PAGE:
At the end of September the Ministry of Health Labor and Welfare released figures for medical care expenditures in fiscal 2009. Based on national insurance records, Japanese people spent ¥36.67 trillion on medical care that year, a 3.4 percent increase over 2008. That boils down to ¥282,400 for each man, woman or child, which is a 3.6 percent increase over the previous year. Broken down demographically, patients between the ages of 65 and 74 accounted for 55.4 percent of money spent (¥19.94 trillion) and patients 75 and over 32.6 percent (¥11.73 trillion). Per capita, Japanese under 65 spent ¥163,000 for the year, those between 65 and 74 ¥687,000, and those 75 and older ¥855,800. In terms of sources of revenue, 48.6 percent (¥17.5 trillion) came from premiums for both the Kokumin Kenko Hoken (National Health Insurance) and the Kenko Hoken (Employees Health Insurance) systems; 37.5 percent (¥13. 49 trillion) came from national and local taxes; and the remaining 13.9 percent (¥4.99 trillion) came from patients’ pockets.

The kid stays in the picture: JMA ad against proposed ¥100 fee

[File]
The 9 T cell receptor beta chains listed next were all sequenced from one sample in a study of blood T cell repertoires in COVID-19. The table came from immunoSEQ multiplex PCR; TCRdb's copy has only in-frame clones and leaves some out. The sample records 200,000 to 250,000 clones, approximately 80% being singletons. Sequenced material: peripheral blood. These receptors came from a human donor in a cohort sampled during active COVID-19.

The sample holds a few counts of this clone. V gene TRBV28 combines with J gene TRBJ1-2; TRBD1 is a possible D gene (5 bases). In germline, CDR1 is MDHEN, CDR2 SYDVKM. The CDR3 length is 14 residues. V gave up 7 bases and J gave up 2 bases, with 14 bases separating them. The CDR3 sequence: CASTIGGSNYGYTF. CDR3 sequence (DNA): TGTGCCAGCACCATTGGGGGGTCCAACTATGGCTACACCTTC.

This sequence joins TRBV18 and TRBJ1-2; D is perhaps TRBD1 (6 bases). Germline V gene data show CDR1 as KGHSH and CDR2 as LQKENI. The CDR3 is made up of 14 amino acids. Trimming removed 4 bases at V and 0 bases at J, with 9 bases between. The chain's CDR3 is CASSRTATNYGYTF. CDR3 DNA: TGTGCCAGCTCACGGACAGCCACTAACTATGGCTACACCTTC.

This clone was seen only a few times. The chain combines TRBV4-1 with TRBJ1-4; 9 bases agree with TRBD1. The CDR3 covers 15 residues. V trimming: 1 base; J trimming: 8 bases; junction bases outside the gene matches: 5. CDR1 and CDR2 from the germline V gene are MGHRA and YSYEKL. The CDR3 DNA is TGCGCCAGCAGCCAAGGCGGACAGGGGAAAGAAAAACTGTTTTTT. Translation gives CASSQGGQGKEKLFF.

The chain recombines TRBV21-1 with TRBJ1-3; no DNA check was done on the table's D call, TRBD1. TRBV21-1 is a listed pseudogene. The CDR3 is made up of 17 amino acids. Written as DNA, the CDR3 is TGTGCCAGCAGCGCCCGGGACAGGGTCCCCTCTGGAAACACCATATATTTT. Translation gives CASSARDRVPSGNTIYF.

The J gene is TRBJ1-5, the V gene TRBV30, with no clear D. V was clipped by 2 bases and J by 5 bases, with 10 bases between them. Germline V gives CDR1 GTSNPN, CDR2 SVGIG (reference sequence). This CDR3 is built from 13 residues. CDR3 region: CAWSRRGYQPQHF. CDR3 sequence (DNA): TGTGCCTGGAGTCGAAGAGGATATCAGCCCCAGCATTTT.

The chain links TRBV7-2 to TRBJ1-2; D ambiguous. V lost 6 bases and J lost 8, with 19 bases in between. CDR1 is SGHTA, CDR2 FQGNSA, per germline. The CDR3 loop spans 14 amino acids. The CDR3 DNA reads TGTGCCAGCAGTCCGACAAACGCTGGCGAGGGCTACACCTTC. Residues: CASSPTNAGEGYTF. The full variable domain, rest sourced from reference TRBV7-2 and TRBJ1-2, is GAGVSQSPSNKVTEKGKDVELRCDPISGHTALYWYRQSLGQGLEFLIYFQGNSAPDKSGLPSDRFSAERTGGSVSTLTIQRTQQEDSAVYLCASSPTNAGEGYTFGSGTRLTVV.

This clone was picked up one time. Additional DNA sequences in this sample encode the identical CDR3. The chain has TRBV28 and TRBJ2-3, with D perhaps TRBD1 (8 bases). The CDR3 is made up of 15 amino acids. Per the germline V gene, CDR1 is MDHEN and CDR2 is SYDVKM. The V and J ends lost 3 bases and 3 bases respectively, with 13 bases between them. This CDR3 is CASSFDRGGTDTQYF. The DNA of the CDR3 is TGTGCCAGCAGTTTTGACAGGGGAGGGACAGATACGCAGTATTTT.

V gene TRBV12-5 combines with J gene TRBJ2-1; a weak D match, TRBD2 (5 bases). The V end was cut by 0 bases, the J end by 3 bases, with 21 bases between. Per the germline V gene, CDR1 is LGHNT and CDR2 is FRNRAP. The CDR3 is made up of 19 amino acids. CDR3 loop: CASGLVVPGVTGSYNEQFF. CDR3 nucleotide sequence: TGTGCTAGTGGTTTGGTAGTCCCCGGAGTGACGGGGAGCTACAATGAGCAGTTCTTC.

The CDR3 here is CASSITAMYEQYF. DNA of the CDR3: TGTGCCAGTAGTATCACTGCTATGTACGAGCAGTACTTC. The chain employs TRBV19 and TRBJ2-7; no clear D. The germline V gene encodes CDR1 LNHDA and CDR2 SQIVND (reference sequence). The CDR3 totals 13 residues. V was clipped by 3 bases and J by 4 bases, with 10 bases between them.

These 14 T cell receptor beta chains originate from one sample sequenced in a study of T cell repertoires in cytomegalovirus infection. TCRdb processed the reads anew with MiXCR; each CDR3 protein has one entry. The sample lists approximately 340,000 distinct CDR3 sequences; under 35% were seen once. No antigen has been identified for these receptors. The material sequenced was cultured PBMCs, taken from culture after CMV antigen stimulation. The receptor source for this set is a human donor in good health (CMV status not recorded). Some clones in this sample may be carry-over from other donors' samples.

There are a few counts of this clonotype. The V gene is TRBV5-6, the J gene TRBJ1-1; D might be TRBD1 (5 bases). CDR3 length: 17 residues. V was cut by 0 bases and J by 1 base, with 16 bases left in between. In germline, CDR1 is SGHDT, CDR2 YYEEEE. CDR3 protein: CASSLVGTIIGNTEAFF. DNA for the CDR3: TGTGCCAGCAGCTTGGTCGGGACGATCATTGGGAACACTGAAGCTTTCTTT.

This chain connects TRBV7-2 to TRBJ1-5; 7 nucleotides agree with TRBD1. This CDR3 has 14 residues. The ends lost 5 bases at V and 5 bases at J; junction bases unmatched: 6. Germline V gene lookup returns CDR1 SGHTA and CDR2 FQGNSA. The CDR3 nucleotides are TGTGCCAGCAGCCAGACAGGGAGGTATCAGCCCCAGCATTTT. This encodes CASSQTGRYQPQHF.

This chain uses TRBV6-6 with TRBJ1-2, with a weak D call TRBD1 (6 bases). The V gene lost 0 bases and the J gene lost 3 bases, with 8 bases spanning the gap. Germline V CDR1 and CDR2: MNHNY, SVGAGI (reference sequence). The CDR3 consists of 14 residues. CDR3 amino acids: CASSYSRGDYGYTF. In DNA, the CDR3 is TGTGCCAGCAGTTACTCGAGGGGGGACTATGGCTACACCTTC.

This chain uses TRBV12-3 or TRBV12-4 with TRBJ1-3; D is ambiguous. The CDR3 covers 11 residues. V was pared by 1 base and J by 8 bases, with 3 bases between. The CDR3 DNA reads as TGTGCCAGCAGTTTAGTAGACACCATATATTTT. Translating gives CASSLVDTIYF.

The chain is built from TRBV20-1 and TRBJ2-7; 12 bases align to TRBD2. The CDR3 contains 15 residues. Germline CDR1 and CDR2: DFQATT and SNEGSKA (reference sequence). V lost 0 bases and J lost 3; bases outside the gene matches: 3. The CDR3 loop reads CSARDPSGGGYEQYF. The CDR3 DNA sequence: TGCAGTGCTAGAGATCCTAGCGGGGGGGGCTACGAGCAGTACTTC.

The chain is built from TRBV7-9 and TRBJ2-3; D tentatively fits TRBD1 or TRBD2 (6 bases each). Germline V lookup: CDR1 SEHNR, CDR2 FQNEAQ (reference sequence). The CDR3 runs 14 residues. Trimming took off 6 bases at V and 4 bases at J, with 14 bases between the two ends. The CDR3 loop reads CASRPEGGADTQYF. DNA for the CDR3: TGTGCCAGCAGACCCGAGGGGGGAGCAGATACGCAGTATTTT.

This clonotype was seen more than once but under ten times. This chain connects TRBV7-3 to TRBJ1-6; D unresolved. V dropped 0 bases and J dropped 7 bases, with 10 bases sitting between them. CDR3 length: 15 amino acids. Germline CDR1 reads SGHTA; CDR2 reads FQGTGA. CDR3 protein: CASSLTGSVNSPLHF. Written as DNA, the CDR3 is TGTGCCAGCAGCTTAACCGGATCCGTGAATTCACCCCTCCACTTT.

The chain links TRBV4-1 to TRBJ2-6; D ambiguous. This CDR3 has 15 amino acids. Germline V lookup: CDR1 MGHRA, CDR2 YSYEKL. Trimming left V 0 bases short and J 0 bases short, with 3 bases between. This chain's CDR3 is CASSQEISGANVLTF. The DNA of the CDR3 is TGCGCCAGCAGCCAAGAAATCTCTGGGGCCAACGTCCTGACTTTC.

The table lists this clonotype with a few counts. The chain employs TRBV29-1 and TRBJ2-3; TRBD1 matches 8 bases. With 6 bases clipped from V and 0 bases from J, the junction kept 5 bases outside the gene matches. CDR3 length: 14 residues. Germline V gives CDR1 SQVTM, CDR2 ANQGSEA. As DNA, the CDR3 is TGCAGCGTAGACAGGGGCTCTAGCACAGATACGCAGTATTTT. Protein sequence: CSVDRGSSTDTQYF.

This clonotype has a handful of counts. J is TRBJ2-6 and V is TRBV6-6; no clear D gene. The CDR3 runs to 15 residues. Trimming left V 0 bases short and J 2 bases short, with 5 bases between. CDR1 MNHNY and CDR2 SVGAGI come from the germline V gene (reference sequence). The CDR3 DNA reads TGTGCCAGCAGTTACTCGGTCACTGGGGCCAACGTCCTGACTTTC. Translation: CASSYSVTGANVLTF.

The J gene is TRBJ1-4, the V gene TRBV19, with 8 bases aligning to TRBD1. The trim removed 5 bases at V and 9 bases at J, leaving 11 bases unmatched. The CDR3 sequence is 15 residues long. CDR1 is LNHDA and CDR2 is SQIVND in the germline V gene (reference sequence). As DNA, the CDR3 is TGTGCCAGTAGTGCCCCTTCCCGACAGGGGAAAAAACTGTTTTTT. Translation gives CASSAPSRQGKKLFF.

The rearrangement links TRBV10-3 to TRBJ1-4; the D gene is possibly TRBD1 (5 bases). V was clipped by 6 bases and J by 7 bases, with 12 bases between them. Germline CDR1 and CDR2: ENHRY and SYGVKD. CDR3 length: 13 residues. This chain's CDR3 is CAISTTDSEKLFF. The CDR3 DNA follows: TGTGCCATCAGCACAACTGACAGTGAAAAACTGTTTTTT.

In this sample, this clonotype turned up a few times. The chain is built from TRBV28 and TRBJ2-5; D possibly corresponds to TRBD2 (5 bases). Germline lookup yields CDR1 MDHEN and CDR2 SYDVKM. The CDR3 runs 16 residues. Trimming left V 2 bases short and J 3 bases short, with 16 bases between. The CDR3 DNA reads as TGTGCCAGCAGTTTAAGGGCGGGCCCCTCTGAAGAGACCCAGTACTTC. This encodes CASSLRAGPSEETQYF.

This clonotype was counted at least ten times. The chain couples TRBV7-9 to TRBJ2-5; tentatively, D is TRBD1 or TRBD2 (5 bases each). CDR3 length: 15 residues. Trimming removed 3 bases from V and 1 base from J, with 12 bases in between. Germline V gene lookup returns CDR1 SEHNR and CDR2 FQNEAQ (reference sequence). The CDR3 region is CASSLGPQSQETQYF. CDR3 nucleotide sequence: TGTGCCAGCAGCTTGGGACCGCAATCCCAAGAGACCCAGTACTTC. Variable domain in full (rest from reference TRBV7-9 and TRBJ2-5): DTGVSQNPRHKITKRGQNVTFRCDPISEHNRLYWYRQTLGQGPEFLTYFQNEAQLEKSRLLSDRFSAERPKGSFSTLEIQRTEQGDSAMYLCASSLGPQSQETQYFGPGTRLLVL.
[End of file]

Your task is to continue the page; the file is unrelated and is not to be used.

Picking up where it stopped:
These amounts were the highest since MHLW started keeping track. Japan’s Gross Domestic Product went down in 2009, but the portion of GDP accounted for by medical care, 7.6 percent, was higher than the previous year’s portion, which means that not only is more money from premiums being spent, but more people are paying out-of-pocket for medical care, since 10-30 percent of a doctor’s and pharmacist’s bill is paid for by the patient. This portion can be extremely large when hospitalization or special treatments are involved, and in many cases where patients’ expenses are exceedingly high (kogaku iryohi) the government will reimburse them depending on their individual incomes. The MHLW has decided that the current pay schedule for this excessive medical expense system is obsolete, and has restructured it to allow more income brackets and higher reimbursements. The problem is that as the population ages revenues from premiums are going down since people over a certain age pay less, even as they use more insurance. So where are they going to get the money to fund this new excessive medical expense system?